Kentucky has a new law requiring sex offenders to register their e-mail addresses, instant messenger id’s, and chat room ids. See Lawreader article for more details. I think all the sex offender laws raise some unique Constitutional concerns. This one will raise some ex post facto questions to be sure. However, that is not the source of my curiosity. My curiosity is about how this law makes any practical difference.
Does anyone really believe that an internet savvy sex offender will register ALL their e-mails and ids? Assuming any sex offender with two brain cells to spare for thinking things through, while all the other ones are obsessing on their next victim, will hold in reserve a special e-mail address or id, how exactly will the state enforce this law? Do they really have the manpower and resources to reach into each computer that each offender uses to track down other e-mails and ids? What about obtaining search warrants – or does this fall under the national security “exception” to the Fourth Amendment? Curious.
What exactly is going to prompt MySpace and other such private companies to do this proposed cross-referencing. That will certainly cost money and resources. Also, if they find an offender’s information registered with them, but there have been no complaints about inappropriate behavior, do they summarily refuse them access? Curious.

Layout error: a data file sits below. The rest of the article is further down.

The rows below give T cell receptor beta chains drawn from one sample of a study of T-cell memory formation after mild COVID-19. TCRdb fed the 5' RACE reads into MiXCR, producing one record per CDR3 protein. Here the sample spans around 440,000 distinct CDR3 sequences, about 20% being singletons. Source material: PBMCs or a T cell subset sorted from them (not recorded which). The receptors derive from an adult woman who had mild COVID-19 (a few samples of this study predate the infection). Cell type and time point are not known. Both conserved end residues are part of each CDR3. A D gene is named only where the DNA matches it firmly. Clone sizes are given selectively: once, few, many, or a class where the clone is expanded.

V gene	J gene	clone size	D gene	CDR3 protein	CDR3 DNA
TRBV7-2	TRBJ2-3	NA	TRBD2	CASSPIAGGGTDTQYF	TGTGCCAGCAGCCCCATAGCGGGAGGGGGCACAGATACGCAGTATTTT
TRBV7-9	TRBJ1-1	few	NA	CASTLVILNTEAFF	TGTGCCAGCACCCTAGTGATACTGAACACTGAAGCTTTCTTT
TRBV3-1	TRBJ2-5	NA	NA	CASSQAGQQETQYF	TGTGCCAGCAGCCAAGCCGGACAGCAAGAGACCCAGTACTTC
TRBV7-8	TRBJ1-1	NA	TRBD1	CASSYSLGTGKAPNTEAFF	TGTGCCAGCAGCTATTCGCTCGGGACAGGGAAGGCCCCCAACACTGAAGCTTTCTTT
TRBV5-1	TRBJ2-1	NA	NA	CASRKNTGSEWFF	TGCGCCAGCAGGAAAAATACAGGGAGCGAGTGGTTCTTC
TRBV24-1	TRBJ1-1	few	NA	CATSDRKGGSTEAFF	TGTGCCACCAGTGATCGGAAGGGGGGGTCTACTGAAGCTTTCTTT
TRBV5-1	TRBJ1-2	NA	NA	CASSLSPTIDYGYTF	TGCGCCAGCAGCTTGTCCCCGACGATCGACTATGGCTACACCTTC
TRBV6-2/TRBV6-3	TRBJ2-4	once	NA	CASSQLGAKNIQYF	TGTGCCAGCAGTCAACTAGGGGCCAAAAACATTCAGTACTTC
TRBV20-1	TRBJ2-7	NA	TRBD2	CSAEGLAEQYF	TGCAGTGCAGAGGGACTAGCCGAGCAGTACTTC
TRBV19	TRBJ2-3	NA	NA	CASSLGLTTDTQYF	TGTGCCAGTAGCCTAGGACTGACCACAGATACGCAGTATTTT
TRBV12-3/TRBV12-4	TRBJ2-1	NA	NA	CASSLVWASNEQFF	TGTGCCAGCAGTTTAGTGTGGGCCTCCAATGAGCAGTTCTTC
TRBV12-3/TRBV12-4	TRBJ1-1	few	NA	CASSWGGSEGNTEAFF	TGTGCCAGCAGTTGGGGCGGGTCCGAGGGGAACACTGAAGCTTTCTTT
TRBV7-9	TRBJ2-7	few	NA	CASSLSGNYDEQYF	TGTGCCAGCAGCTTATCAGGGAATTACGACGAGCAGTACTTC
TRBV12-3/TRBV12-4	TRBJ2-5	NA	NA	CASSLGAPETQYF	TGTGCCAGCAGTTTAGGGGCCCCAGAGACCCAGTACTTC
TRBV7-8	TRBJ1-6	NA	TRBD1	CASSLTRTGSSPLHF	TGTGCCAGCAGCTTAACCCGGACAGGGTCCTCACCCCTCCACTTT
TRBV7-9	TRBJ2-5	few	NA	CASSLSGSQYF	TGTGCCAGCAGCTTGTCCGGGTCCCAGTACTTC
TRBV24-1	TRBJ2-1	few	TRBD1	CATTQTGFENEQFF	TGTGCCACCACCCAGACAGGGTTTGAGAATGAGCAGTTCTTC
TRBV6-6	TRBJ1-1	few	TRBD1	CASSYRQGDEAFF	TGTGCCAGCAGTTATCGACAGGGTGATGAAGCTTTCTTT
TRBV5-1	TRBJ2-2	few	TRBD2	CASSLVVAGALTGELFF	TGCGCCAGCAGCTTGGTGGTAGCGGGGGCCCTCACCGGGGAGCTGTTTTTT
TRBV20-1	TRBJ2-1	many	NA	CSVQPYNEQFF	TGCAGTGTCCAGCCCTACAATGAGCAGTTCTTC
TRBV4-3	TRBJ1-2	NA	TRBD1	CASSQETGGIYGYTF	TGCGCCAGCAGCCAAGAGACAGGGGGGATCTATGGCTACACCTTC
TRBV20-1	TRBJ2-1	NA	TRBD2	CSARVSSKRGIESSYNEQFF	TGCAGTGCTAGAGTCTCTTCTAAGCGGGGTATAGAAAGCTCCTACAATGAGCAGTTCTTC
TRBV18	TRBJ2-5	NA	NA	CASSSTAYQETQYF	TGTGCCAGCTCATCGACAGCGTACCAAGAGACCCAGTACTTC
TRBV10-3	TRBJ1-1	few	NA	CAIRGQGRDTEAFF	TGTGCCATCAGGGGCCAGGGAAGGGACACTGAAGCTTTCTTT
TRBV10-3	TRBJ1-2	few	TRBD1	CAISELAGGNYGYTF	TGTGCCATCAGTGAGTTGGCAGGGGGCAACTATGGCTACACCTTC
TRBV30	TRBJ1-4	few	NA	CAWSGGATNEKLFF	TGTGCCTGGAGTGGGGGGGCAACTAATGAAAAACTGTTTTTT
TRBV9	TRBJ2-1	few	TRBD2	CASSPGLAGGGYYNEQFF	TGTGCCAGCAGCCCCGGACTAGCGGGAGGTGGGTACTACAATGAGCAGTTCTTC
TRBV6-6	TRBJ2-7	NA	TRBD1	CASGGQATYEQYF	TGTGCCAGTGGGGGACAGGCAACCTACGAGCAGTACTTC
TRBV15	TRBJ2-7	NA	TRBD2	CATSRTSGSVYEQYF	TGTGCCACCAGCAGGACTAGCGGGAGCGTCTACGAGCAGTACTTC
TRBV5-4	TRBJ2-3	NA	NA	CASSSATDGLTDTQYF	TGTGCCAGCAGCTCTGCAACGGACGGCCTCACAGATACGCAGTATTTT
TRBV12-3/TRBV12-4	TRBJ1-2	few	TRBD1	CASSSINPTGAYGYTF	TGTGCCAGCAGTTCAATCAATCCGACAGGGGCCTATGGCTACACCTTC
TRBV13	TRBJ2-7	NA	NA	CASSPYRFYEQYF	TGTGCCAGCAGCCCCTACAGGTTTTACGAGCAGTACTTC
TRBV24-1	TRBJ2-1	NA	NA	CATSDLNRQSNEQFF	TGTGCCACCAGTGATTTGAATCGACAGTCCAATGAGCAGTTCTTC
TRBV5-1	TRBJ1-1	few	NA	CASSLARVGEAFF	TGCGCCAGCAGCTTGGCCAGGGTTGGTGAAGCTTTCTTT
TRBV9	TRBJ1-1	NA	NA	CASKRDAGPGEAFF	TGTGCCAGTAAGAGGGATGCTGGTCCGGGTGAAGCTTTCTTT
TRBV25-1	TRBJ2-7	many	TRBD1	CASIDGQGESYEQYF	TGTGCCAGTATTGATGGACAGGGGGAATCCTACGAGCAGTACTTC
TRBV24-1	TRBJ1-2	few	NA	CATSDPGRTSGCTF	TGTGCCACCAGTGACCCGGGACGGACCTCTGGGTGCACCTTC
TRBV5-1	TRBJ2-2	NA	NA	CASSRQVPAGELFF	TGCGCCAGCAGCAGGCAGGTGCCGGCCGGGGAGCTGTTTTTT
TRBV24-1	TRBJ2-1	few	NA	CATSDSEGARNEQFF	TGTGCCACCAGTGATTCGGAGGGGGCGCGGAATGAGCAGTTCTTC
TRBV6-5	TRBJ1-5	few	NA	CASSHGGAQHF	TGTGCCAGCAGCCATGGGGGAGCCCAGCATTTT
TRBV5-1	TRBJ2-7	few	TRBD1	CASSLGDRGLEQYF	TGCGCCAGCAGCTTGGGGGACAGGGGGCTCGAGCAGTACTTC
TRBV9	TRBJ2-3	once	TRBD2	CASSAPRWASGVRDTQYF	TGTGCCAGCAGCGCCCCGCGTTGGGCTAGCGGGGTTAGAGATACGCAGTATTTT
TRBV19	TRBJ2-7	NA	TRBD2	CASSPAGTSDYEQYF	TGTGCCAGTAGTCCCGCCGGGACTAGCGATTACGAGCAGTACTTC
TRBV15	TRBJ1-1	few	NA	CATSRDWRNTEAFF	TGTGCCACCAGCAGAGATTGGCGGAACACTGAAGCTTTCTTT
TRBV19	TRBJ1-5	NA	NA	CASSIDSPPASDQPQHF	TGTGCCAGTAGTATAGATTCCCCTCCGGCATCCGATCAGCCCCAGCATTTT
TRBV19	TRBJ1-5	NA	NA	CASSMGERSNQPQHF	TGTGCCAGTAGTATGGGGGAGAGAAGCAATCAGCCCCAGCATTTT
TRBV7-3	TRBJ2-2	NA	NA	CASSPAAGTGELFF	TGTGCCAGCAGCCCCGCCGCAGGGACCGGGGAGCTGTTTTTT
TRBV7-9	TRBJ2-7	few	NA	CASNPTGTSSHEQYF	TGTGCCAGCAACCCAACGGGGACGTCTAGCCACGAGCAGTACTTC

Don’t get me wrong – if this law actually works and prevents more child sexual abuse, then I will be happy about the result while remaining concerned about mangling the Constituion. No, my curiosity is about how emotion can blind us to practicality and how the desire for political posing creates poorly concieved though wonderfully intentioned legislation. By poorly conceived, I mean that before legislation is put forth, one really should ask “Is this law going to be enforceable?” If not, then keep thinking because we really do not need more specious laws on the books.
If I have misunderstood this new law, then I invite comments. I am, after all, anti-sexual abuse. I simply want the laws designed to prevent it to be effective and Constitutionally sound ones.